I like this: Governor Blagojevich's team has a tax blogger, Douglas Kane, at taxtales.blogspot.com (also posting at Illinoize). I'm glad to see the GRT advocates engaged in the debate.
Mr. Kane's point in his recent post is that "a business-friendly climate" does not mean "corporations don't pay taxes" which many business groups often use as synonyms.
If corporations pay taxes and get benefits from it -- like, not having to pay for health insurance for their workers because taxes cover that, or a transportation network that allows them to get workers to show up and sell their products to a broad market, or workers who are educated enough to add value to the company -- then that's better than not paying taxes at all and then not getting any of those benefits.
It's just a pragmatic calculation about which deal is better -- buy good things with taxes, or live without those good things and not pay taxes. In a lot of the big policy debates (health care, education, transportation), we're generally not investing enough with taxpayer-financed initiatives to come up with the optimal arrangement. Each proposal, like Illinois Covered, or Transportation for Illinois Coalition's Keep Illinois Moving Forward package, needs its own cost-benefit assessment, but it makes zero sense to say that raising taxes is automatically bad, regardless of what we might buy with the tax money.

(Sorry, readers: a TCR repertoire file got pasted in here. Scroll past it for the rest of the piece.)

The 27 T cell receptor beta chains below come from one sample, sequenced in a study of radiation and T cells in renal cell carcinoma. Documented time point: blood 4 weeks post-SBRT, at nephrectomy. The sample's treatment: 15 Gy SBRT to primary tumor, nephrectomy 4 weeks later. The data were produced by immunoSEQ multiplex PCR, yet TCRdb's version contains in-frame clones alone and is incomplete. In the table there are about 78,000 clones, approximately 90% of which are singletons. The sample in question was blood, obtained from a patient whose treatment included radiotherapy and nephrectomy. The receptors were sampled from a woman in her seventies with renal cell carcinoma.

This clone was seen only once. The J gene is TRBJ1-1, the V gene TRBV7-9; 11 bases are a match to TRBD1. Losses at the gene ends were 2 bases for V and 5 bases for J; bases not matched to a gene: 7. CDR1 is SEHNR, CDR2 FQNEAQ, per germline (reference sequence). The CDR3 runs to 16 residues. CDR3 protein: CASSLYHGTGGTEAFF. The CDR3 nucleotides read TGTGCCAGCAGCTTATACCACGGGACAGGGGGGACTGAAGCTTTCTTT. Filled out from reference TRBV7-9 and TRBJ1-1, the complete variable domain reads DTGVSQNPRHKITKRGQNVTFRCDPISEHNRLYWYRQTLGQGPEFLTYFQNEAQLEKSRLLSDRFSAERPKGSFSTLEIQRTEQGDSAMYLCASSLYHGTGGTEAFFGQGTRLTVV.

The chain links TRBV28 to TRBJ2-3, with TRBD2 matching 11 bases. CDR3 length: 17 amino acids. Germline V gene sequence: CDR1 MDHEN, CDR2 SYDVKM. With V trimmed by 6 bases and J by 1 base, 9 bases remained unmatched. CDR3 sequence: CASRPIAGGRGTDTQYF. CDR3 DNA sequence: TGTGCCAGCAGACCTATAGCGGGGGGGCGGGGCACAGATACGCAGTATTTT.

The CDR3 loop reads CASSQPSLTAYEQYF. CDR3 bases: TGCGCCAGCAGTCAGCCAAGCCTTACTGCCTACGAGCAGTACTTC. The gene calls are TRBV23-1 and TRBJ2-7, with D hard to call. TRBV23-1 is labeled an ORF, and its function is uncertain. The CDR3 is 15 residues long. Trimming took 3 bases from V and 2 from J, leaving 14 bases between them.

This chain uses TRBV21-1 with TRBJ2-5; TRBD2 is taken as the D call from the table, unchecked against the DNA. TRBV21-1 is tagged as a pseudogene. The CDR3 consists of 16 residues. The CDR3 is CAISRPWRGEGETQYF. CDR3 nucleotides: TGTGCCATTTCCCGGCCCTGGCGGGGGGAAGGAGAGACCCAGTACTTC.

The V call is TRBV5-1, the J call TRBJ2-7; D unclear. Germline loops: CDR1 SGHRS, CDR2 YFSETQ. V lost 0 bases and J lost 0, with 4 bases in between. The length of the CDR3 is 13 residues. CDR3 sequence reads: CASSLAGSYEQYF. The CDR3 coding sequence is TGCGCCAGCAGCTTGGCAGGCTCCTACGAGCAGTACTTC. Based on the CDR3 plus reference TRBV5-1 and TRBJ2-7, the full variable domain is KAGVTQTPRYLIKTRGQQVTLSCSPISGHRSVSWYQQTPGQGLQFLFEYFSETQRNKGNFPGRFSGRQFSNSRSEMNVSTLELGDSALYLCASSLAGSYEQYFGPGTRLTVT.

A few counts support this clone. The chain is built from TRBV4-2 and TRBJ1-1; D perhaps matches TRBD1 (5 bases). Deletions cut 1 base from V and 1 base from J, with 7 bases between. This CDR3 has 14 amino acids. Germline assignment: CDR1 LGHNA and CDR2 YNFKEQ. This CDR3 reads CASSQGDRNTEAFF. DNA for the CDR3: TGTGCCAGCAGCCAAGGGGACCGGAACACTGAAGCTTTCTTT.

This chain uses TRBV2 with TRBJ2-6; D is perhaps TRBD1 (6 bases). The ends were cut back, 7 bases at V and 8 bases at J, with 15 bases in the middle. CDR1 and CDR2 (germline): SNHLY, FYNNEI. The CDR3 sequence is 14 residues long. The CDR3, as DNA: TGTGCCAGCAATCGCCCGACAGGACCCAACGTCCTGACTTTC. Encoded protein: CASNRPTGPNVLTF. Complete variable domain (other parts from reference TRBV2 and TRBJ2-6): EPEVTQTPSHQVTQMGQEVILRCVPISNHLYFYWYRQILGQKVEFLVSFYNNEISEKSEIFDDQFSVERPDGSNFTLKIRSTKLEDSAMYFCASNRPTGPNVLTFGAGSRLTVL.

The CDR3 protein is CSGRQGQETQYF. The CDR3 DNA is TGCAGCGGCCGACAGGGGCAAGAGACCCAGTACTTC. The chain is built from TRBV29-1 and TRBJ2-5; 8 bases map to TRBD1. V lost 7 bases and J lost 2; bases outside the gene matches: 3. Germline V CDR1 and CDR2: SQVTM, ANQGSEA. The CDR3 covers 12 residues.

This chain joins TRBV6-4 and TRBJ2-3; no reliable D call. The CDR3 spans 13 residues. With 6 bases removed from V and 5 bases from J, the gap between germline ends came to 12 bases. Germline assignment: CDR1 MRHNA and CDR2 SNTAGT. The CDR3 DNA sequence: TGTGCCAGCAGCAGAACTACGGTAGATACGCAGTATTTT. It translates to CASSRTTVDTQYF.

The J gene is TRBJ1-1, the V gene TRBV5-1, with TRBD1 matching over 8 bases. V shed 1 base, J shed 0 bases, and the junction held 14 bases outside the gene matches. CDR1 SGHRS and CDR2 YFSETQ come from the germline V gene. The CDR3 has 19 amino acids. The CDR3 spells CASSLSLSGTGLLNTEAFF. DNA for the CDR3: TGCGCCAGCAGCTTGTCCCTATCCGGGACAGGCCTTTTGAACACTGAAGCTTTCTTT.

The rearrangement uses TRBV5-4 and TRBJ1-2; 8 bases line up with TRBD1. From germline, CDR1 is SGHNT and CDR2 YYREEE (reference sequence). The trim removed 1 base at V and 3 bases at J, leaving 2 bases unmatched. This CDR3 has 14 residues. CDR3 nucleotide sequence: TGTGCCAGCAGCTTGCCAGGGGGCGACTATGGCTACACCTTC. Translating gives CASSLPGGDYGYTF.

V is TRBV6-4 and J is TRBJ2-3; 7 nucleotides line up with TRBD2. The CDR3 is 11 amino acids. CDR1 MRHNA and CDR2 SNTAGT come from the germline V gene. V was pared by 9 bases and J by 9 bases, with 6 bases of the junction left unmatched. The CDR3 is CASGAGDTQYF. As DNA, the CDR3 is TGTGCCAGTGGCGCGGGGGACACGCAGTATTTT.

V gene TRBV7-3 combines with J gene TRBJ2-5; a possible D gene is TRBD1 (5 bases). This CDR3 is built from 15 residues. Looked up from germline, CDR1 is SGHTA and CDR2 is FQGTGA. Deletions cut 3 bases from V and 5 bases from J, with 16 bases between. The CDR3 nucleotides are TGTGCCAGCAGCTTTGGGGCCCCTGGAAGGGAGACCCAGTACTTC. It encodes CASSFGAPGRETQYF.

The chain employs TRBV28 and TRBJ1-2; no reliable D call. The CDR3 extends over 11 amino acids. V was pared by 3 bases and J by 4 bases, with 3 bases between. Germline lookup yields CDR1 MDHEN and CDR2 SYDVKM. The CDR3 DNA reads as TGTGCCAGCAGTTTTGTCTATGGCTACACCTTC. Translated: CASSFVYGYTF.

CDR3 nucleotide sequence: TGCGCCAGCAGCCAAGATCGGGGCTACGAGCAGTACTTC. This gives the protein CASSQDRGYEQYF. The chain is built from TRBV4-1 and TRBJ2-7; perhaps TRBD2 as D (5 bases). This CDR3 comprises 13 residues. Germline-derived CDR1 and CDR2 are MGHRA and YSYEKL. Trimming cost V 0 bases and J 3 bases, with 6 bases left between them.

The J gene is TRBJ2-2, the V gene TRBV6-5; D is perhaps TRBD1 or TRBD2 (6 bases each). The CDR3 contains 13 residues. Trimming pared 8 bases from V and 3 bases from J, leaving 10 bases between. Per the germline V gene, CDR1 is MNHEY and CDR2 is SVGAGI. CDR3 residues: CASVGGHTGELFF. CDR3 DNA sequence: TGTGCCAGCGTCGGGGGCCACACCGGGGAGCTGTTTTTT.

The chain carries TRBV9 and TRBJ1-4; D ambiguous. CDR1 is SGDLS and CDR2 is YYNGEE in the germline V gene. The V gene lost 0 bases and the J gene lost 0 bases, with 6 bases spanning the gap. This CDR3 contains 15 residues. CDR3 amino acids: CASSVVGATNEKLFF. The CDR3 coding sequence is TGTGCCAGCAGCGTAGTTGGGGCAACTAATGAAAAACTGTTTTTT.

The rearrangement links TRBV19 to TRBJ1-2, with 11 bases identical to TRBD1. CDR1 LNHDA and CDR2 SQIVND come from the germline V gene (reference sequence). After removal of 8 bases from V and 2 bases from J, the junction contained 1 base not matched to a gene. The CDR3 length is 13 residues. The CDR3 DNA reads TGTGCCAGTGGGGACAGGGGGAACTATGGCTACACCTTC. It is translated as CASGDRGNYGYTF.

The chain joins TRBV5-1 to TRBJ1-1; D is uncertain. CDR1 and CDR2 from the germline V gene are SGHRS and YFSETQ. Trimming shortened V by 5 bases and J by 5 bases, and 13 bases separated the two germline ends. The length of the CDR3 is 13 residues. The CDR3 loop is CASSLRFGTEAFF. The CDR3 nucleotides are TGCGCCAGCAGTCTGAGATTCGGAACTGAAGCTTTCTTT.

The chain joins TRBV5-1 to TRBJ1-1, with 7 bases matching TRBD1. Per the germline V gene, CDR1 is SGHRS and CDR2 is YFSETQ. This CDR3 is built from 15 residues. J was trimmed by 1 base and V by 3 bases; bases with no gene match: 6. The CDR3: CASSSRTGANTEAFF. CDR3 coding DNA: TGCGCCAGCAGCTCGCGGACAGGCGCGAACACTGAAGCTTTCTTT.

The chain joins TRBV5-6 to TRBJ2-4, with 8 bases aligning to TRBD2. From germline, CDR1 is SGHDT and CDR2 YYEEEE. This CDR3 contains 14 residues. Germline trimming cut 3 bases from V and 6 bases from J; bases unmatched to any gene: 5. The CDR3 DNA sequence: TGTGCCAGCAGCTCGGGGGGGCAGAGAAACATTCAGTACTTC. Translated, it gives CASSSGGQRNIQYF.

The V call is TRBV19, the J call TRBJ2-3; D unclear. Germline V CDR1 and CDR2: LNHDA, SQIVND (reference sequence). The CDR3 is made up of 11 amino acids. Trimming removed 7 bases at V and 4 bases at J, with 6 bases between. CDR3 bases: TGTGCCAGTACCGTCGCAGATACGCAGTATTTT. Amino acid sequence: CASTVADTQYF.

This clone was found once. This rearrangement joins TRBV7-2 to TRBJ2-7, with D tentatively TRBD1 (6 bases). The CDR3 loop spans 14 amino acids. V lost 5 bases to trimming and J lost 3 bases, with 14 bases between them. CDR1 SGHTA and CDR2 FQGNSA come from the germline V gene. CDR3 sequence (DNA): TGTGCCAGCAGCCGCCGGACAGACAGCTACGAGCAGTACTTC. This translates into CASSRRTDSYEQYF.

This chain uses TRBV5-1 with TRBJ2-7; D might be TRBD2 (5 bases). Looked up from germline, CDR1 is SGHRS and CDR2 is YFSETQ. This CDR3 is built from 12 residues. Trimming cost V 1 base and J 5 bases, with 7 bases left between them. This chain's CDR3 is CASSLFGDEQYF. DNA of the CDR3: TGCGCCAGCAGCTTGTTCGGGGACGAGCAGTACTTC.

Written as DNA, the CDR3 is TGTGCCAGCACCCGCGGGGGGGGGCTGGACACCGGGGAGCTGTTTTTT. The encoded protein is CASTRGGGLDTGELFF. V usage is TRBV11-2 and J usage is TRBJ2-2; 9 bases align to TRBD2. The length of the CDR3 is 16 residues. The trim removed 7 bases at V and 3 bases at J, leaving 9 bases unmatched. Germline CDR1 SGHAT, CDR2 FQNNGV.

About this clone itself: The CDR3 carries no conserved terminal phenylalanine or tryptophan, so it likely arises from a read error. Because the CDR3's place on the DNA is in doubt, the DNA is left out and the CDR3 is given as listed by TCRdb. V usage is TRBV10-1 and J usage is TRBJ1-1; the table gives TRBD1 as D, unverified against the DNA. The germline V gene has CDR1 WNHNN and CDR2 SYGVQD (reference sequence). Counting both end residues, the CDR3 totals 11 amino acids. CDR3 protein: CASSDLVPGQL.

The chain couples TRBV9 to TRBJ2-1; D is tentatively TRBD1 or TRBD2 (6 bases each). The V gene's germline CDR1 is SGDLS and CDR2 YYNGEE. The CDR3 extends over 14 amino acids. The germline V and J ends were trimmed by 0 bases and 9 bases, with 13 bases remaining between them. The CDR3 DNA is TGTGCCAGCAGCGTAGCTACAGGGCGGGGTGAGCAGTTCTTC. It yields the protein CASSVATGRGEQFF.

That's like saying buying a house is bad because it costs hundreds of thousands of dollars -- and that money will have to be paid for somehow! If the benefits outweigh the costs for most people, it's worth doing. If not, it's not.